03 August 2021
Clare Abbey was once
the largest Augustinian
monastery in Co Clare
The ruins of Clare Abbey are just south of Ennis in Co Clare, on the west bank of the River Fergus. But, although Clare Abbey is clearly visible from the N85, the sign on the roundabout at the junction of the N85 and the R458 near Clarecastle is difficult to notice and to follow.
At one stage during one of last month’s ‘road trips,’ as we diverted to find Clare Abbey, two of us thought we had come to the end of the one-track side road, at another stage we wondered what to do if we faced any on-coming traffic, and we then thought we were being brought back onto the N85, before eventually finding the abbey ruins.
Clare Abbey was once the largest and most important Augustinian house in Co Clare. Originally known as the Abbey of Saint Peter and Saint Paul at Kilmony, it was founded in 1189 with a charter from Donal Mór O’Brien, King of Thomond. As with many mediaeval sources, however, there are doubts over the authenticity of the charter as it only survives in a copy from 1461, when the charter was probably been forged.
Donal Mór O’Brien also established the Cistercian monasteries of Holy Cross (1180) and Kilcooly (1184), both in Co Tipperary.
He was a descendant of Brian Boru and submitted to Henry II in 1171. He successfully fought off Norman incursions after his submission, driving them out of Limerick in 1178, and defeating them again in 1185 and 1188. At the same time, he was embroiled in a fight within his own family and against other Irish families to consolidate his power.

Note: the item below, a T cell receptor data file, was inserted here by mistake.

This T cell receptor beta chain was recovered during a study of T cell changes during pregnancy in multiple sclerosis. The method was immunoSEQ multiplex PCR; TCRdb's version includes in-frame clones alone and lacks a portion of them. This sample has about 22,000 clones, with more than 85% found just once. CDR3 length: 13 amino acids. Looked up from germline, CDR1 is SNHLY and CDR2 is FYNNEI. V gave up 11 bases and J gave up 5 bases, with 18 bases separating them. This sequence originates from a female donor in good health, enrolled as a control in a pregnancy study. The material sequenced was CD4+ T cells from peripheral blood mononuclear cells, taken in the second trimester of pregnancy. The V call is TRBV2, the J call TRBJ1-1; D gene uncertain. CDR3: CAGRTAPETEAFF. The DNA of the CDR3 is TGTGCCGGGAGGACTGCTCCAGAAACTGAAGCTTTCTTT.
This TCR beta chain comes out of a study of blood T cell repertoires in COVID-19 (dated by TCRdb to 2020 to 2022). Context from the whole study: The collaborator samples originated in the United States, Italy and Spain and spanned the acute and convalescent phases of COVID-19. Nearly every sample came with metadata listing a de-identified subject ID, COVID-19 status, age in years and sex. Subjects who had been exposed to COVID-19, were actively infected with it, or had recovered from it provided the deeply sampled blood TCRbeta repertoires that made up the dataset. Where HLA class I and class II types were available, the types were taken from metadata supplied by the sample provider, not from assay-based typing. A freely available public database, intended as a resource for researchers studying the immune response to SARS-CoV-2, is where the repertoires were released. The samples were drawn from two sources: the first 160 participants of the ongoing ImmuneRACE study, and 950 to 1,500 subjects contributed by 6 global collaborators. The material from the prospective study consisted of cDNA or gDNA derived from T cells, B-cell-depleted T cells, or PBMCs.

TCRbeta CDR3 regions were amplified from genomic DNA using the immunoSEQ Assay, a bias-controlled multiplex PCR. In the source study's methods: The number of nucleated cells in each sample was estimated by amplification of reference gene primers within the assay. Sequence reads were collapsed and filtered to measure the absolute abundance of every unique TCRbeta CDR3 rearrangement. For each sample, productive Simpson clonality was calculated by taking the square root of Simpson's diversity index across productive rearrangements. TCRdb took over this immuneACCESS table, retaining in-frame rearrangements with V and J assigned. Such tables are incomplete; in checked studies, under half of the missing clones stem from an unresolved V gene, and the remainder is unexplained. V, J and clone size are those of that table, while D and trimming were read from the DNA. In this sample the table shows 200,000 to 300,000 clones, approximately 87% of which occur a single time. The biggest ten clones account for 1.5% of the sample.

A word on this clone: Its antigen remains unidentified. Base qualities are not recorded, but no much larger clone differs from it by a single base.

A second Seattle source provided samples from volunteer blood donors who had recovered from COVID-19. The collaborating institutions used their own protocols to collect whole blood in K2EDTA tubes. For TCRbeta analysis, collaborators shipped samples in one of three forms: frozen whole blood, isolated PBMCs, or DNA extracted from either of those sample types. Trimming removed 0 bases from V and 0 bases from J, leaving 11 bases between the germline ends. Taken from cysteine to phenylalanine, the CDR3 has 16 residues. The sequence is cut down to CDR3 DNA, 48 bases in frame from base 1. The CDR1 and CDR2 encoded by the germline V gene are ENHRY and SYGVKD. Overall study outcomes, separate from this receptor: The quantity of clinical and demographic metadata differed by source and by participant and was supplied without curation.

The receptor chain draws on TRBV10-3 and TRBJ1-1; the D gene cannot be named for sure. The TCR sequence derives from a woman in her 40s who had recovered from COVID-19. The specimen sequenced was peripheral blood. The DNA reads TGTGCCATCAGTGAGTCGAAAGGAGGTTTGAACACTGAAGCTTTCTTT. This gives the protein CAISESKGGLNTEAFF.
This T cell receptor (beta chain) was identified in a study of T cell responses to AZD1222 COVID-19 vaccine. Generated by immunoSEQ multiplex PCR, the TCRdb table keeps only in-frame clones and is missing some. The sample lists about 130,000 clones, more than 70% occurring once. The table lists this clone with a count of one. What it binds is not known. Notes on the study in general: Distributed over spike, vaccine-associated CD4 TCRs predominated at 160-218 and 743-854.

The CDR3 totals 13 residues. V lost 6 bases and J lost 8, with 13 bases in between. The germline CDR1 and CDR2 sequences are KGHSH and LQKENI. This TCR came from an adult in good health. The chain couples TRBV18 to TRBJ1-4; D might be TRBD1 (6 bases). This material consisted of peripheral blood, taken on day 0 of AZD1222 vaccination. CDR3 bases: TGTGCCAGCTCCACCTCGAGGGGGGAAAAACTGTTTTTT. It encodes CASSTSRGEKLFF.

Despite Donal Mór’s efforts to secure his lands against Norman expansion, parts of his lands were granted to Anglo-Norman lords. But a Norman settlement a mile south of the abbey was short-lived, and by 1270 the O’Briens had taken over Clare Castle and destroyed the settlement.
Clare Abbey was granted to the Augustinian Canons Regular and it became the largest and most important Augustinian house in Co Clare. The other Augustinian houses in Co Clare were Canon Island Abbey, Inchicronan Priory, Killone Nunnery and the Abbey at Kilshanny.
The Canons Regular came to Ireland from Italy and followed the Rule of Saint Augustine. Their primary focus was parish work and the care of souls. They lived simply, adapted easily to Irish medieval life, and their numbers continued to grow so that by the 13th century they were the largest order in Ireland.
The name Kimony (‘the Church on the Bog’) in mediaeval documents suggests Clare Abbey was built on the site of an earlier church. The only remains of an older structure are possibly the bullaun in a block of granite and a stone carving over one of the abbey windows.
The moastery was built on a strip of land extending out into the flood plain of the River Fergus. However, its position in O’Brien territory on the River Fergus and its extensive possessions made it one of the most important monasteries in the Diocese of Killaloe.
The antiquarian and archaeologist, Thomas Johnson Westropp, writing in 1900, describes the exposed site of the abbey in a grassland area, surrounded by marshy land prone to flooding by the River Fergus. He suggests the site was chosen because it was a sacred site or the site of an earlier church.
Pope Honorius III issued a papal letter in 1226 against Robert Travers, who was accused of being appointed Bishop of Killaloe through simony.
Clare Abbey was the site of a battle in 1278 between Toirdhealbhach Mór Ó Briain and Thomas de Clare. Donal Beg O’Brien ambushed and massacred Mahon O’Brien and his followers, who had billeted themselves at Clare Abbey, as they were making a hasty retreat.
The two leading clans in Co Clare, the O’Briens and the MacNamaras, changed their family burial places to Ennis Friary and Quin Abbey in the 13th century. Within a few years, most of the local chieftains had abandoned the Augustinian monasteries and the monastic buildings fell into disrepair.
Donatus Mac Craith became Bishop of Killaloe in 1399, and Clare Abbey came under the control of the Mac Craith family in the century that followed. At least five members of the family were elected abbots, some of them becoming Bishops of Killaloe or Clonfert.